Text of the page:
Do you have an immigrant ancestor that you would like to trace to their hometown? Although this sounds difficult, and it can be, having a plan of attack makes all the difference. Good methodology and knowledge of useful resources can help you succeed in your goal of discovering your ancestry across the pond.
In this guest post, Kimball G. Carter, CG® shares a resource he created to aid researchers in this very goal. Kimball is a Certified Genealogist® with expertise in Colonial Virginia, New York, Indiana, Missouri, Germany, and the British Isles. He also specializes in finding the origin of immigrant ancestors to the United States. Enjoy!
Finding Your Immigrant Ancestor’s Hometown
by Kimball Carter
As a volunteer with FamilySearch, I regularly help patrons through online consultations and at the Family History Library in Salt Lake City. For over 25 years I have been actively researching my family’s German ancestors both in United States records and German records. Some of these immigrant ancestors have presented very challenging research problems, primarily in finding exactly where they came from in Germany.
Of particular note was my great grandfather Conrad Bauer who came to the U.S. in 1850. He left no records in the United States that suggested other relatives in the U.S. or Germany, or any accurate information on his German hometown. It took many years to finally find Conrad’s family and origins, but I learned a lot about different methodologies and record types that together helped to solve that research problem. Additionally, my wife has many German ancestral lines.
Researching these lines has expanded my knowledge of how to find places of origin for immigrant ancestors to the United States.
Many researchers find that discovering the hometown of their immigrant ancestor in Europe is the most challenging research problem they encounter. I consult with patrons online, and at the Family History Library, weekly who share the same research question: “How can I found the town that my immigrant ancestor came from?”
Unfortunately, the answer to this question is not simple. There is no single record type that consistently answers this question. There are often many record types that need to be searched. One of the challenges I have faced when helping people with this challenge is the limited amount of time I have with them, and the inability to inform them of the number of record types they may need to search to find the answer to their question without totally overwhelming them.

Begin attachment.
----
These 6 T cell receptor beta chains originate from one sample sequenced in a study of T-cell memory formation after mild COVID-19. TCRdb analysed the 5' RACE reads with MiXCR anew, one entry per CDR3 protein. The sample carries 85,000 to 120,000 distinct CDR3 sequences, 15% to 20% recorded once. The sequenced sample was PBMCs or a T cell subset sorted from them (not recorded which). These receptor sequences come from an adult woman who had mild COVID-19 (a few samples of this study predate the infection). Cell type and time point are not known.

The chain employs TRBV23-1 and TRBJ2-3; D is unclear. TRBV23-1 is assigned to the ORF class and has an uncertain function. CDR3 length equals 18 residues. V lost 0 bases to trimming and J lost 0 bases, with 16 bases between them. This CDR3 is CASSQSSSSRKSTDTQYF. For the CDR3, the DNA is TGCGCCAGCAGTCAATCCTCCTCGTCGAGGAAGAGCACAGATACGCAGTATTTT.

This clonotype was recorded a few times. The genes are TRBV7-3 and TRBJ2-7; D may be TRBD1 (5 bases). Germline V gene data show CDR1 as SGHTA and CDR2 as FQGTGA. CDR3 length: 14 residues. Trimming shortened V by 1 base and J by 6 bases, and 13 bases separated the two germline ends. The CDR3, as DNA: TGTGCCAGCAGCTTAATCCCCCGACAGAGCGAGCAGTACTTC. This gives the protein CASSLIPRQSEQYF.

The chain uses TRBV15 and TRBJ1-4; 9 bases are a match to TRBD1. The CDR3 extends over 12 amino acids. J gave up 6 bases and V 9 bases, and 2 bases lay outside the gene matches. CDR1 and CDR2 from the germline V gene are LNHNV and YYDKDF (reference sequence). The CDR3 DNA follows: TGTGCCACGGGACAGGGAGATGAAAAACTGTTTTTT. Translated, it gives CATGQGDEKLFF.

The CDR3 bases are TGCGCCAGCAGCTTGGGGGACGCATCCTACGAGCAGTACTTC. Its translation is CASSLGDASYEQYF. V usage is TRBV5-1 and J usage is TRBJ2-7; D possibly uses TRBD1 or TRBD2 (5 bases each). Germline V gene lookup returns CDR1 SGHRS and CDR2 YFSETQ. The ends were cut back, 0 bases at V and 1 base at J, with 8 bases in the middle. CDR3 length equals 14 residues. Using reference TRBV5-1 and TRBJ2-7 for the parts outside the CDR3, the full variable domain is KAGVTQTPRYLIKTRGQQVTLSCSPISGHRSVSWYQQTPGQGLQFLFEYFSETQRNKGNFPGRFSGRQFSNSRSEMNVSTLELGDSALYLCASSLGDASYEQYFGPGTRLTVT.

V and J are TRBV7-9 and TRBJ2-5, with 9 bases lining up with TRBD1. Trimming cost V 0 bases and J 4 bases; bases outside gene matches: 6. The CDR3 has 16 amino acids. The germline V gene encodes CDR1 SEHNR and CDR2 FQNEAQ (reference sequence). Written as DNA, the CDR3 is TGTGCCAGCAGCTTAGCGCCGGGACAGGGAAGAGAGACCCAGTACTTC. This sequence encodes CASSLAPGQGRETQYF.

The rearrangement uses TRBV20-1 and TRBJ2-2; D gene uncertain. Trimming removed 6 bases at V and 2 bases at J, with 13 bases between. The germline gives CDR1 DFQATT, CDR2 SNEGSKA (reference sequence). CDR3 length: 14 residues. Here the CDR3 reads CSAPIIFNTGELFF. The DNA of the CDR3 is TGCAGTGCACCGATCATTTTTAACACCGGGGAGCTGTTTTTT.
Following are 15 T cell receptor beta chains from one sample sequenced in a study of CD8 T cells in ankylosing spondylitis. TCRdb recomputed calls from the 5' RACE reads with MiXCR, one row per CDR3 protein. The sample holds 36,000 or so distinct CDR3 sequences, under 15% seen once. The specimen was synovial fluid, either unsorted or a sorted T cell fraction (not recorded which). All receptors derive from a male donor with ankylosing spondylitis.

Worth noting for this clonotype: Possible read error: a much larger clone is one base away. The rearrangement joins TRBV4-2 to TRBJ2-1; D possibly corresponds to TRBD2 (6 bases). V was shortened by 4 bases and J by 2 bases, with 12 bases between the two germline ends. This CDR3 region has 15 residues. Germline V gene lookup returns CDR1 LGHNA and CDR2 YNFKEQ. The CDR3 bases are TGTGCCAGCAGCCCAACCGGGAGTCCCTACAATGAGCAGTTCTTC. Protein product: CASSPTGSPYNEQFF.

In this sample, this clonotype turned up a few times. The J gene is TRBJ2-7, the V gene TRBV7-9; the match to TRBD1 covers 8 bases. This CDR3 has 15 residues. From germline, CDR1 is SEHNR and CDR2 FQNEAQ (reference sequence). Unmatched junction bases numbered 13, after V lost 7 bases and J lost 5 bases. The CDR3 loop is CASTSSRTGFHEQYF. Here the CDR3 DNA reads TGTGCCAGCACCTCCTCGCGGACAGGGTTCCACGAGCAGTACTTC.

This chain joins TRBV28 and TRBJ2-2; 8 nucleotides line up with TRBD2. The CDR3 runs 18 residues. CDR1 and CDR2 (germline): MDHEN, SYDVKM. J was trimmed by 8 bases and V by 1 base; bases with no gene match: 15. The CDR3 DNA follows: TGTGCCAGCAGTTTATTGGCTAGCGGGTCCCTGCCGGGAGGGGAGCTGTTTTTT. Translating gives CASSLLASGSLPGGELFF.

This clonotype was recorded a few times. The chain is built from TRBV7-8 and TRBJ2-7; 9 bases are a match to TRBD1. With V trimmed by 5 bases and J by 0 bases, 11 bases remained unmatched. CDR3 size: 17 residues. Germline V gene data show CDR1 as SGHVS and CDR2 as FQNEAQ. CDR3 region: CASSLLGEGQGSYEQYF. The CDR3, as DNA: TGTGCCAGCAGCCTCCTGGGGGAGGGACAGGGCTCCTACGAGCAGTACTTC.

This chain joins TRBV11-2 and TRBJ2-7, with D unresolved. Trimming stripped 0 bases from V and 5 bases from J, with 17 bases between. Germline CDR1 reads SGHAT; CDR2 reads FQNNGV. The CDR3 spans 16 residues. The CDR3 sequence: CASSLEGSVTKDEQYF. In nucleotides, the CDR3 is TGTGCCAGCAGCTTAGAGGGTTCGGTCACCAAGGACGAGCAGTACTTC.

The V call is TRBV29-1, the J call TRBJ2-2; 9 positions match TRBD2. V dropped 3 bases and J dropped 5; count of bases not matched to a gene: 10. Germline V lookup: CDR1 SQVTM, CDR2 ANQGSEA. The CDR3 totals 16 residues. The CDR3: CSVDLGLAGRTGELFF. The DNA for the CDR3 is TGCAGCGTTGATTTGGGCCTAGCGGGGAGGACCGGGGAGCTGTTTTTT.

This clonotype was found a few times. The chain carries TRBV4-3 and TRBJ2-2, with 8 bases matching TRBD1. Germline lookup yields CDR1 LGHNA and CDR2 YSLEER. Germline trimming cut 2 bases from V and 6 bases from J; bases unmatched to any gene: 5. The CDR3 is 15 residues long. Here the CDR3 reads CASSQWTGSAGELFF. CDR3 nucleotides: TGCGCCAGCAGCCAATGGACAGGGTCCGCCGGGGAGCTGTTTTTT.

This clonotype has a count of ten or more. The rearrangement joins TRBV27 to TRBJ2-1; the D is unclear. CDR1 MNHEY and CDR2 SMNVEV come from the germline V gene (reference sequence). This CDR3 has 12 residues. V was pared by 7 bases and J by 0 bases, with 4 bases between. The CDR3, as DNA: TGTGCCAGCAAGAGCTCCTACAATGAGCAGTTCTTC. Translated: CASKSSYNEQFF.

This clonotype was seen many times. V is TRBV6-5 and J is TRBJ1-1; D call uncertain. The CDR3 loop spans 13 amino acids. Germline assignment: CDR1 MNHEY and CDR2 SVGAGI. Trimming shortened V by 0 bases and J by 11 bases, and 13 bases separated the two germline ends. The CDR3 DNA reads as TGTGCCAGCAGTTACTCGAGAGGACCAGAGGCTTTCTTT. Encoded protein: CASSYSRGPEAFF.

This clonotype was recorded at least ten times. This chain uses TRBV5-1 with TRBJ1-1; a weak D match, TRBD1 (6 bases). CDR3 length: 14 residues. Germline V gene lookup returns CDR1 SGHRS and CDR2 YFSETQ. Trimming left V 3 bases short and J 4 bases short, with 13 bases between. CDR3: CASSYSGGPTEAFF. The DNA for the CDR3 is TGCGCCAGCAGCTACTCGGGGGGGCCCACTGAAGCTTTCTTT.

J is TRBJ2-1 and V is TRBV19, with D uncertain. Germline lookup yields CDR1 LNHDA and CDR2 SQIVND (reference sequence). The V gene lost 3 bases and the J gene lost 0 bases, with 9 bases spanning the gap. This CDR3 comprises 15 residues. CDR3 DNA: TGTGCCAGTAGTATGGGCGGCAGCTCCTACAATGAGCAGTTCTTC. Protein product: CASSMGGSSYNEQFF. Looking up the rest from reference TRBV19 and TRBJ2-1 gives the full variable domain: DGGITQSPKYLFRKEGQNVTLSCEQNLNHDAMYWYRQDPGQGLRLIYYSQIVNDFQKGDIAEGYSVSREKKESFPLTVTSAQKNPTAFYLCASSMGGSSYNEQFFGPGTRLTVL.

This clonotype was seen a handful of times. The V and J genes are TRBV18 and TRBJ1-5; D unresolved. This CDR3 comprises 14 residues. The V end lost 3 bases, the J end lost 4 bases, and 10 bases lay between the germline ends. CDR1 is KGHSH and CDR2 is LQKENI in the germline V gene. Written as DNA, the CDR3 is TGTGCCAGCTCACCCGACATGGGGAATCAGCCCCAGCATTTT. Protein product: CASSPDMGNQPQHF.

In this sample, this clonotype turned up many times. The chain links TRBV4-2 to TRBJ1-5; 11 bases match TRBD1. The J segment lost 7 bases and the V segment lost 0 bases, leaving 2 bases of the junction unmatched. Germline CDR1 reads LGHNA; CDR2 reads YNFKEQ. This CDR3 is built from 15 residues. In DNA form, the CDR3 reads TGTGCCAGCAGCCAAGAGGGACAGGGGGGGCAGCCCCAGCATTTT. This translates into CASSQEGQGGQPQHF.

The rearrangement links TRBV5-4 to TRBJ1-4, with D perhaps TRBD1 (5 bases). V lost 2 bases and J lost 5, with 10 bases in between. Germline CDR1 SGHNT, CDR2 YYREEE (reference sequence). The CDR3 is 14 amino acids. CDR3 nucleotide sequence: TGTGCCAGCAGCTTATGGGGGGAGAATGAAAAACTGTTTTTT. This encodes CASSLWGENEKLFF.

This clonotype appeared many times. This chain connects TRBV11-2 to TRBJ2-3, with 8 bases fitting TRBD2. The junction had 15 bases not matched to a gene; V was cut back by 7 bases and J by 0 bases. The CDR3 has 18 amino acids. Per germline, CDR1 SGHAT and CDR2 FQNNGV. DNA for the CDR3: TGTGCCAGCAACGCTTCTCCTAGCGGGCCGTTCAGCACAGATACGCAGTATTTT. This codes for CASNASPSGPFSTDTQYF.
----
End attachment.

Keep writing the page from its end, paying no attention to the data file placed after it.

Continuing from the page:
After helping many people with their immigrant ancestor research, I felt there was a need for a self-help research tool that I might be able to provide. There are some excellent resources available online on the FamilySearch Wiki, but I felt these resources were not as robust as I felt they could be. So, I have created a web page entitled “A Comprehensive Guide to Finding Your Immigrant Ancestor’s Hometown.” This web page was created specifically to help people facing this research problem understand the record types they may need to search and show them examples of the types of records they might find. To me, it was critical to provide examples of records, possibly because I’m a visual learner.
The page is a work in progress, but I feel it is about 90% complete. On the page you will find information regarding:
• Family Records
• Extended Family Research
• FAN Club Research
• Names and Variants
• U.S. Census Research
• U.S. Church Records
• Passenger Lists
• Passports & Border Crossings
• Military Records, Newspapers
• Family Structure
• Links to Other Online Immigration Information
There are links to record groups in each section as well as more general links to other websites. I hope those searching for their immigrant ancestor’s hometown will find this a useful resource to assist them in discovering where their ancestor came from in Europe.
Thanks, Kimball, for creating and sharing this great resource!
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Thanks for the note!